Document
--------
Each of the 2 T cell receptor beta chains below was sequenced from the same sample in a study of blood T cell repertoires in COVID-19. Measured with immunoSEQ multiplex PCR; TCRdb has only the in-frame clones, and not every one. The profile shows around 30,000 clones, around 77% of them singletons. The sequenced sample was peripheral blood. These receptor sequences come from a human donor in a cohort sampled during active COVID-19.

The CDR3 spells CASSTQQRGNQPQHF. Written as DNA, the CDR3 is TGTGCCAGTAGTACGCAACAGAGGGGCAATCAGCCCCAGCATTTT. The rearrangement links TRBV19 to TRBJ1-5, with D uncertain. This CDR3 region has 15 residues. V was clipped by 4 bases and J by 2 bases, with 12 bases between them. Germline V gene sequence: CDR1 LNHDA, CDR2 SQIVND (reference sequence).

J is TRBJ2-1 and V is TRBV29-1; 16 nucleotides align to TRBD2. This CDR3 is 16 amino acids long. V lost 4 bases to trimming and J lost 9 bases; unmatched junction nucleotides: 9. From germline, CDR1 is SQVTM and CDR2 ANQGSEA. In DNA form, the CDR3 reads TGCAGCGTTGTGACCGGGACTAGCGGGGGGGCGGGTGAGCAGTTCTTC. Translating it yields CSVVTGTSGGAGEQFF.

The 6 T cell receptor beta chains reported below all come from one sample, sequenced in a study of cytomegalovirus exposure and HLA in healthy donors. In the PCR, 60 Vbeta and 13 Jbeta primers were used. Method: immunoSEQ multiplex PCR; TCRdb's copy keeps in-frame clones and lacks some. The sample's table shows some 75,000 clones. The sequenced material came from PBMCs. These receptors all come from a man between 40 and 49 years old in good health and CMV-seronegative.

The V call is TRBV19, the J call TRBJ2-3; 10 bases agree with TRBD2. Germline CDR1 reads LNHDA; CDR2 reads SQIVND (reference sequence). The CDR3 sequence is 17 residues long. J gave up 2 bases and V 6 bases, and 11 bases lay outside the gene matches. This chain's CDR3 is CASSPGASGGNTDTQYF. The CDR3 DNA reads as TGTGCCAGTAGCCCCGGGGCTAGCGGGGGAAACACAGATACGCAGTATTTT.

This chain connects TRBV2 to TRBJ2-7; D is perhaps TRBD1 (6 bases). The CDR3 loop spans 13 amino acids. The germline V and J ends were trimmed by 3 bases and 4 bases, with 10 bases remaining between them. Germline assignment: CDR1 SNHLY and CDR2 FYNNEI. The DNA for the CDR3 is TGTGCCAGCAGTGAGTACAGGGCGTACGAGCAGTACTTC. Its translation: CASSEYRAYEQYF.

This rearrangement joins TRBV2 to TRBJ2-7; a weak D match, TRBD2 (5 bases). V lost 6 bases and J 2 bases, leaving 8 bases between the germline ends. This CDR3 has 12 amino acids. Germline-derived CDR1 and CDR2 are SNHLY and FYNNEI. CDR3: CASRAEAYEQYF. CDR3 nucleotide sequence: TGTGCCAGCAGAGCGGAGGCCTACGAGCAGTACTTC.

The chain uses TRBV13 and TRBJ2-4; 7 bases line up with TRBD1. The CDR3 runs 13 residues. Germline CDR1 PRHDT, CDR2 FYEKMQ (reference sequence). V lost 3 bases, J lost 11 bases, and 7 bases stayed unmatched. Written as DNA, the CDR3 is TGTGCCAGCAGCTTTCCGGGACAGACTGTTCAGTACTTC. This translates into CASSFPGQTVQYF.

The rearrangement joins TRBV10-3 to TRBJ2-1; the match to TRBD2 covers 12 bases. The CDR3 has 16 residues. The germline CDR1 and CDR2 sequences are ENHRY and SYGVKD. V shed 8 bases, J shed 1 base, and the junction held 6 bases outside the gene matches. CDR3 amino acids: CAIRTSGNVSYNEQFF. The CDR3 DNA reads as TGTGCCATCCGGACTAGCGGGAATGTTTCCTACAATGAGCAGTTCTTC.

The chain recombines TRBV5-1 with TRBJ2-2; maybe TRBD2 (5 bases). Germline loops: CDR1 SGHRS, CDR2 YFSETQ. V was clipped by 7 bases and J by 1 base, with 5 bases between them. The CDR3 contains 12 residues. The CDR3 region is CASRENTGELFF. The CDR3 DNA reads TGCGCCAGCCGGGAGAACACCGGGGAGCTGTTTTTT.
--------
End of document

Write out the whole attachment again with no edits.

Each of the 2 T cell receptor beta chains below was sequenced from the same sample in a study of blood T cell repertoires in COVID-19. Measured with immunoSEQ multiplex PCR; TCRdb has only the in-frame clones, and not every one. The profile shows around 30,000 clones, around 77% of them singletons. The sequenced sample was peripheral blood. These receptor sequences come from a human donor in a cohort sampled during active COVID-19.

The CDR3 spells CASSTQQRGNQPQHF. Written as DNA, the CDR3 is TGTGCCAGTAGTACGCAACAGAGGGGCAATCAGCCCCAGCATTTT. The rearrangement links TRBV19 to TRBJ1-5, with D uncertain. This CDR3 region has 15 residues. V was clipped by 4 bases and J by 2 bases, with 12 bases between them. Germline V gene sequence: CDR1 LNHDA, CDR2 SQIVND (reference sequence).

J is TRBJ2-1 and V is TRBV29-1; 16 nucleotides align to TRBD2. This CDR3 is 16 amino acids long. V lost 4 bases to trimming and J lost 9 bases; unmatched junction nucleotides: 9. From germline, CDR1 is SQVTM and CDR2 ANQGSEA. In DNA form, the CDR3 reads TGCAGCGTTGTGACCGGGACTAGCGGGGGGGCGGGTGAGCAGTTCTTC. Translating it yields CSVVTGTSGGAGEQFF.

The 6 T cell receptor beta chains reported below all come from one sample, sequenced in a study of cytomegalovirus exposure and HLA in healthy donors. In the PCR, 60 Vbeta and 13 Jbeta primers were used. Method: immunoSEQ multiplex PCR; TCRdb's copy keeps in-frame clones and lacks some. The sample's table shows some 75,000 clones. The sequenced material came from PBMCs. These receptors all come from a man between 40 and 49 years old in good health and CMV-seronegative.

The V call is TRBV19, the J call TRBJ2-3; 10 bases agree with TRBD2. Germline CDR1 reads LNHDA; CDR2 reads SQIVND (reference sequence). The CDR3 sequence is 17 residues long. J gave up 2 bases and V 6 bases, and 11 bases lay outside the gene matches. This chain's CDR3 is CASSPGASGGNTDTQYF. The CDR3 DNA reads as TGTGCCAGTAGCCCCGGGGCTAGCGGGGGAAACACAGATACGCAGTATTTT.

This chain connects TRBV2 to TRBJ2-7; D is perhaps TRBD1 (6 bases). The CDR3 loop spans 13 amino acids. The germline V and J ends were trimmed by 3 bases and 4 bases, with 10 bases remaining between them. Germline assignment: CDR1 SNHLY and CDR2 FYNNEI. The DNA for the CDR3 is TGTGCCAGCAGTGAGTACAGGGCGTACGAGCAGTACTTC. Its translation: CASSEYRAYEQYF.

This rearrangement joins TRBV2 to TRBJ2-7; a weak D match, TRBD2 (5 bases). V lost 6 bases and J 2 bases, leaving 8 bases between the germline ends. This CDR3 has 12 amino acids. Germline-derived CDR1 and CDR2 are SNHLY and FYNNEI. CDR3: CASRAEAYEQYF. CDR3 nucleotide sequence: TGTGCCAGCAGAGCGGAGGCCTACGAGCAGTACTTC.

The chain uses TRBV13 and TRBJ2-4; 7 bases line up with TRBD1. The CDR3 runs 13 residues. Germline CDR1 PRHDT, CDR2 FYEKMQ (reference sequence). V lost 3 bases, J lost 11 bases, and 7 bases stayed unmatched. Written as DNA, the CDR3 is TGTGCCAGCAGCTTTCCGGGACAGACTGTTCAGTACTTC. This translates into CASSFPGQTVQYF.

The rearrangement joins TRBV10-3 to TRBJ2-1; the match to TRBD2 covers 12 bases. The CDR3 has 16 residues. The germline CDR1 and CDR2 sequences are ENHRY and SYGVKD. V shed 8 bases, J shed 1 base, and the junction held 6 bases outside the gene matches. CDR3 amino acids: CAIRTSGNVSYNEQFF. The CDR3 DNA reads as TGTGCCATCCGGACTAGCGGGAATGTTTCCTACAATGAGCAGTTCTTC.

The chain recombines TRBV5-1 with TRBJ2-2; maybe TRBD2 (5 bases). Germline loops: CDR1 SGHRS, CDR2 YFSETQ. V was clipped by 7 bases and J by 1 base, with 5 bases between them. The CDR3 contains 12 residues. The CDR3 region is CASRENTGELFF. The CDR3 DNA reads TGCGCCAGCCGGGAGAACACCGGGGAGCTGTTTTTT.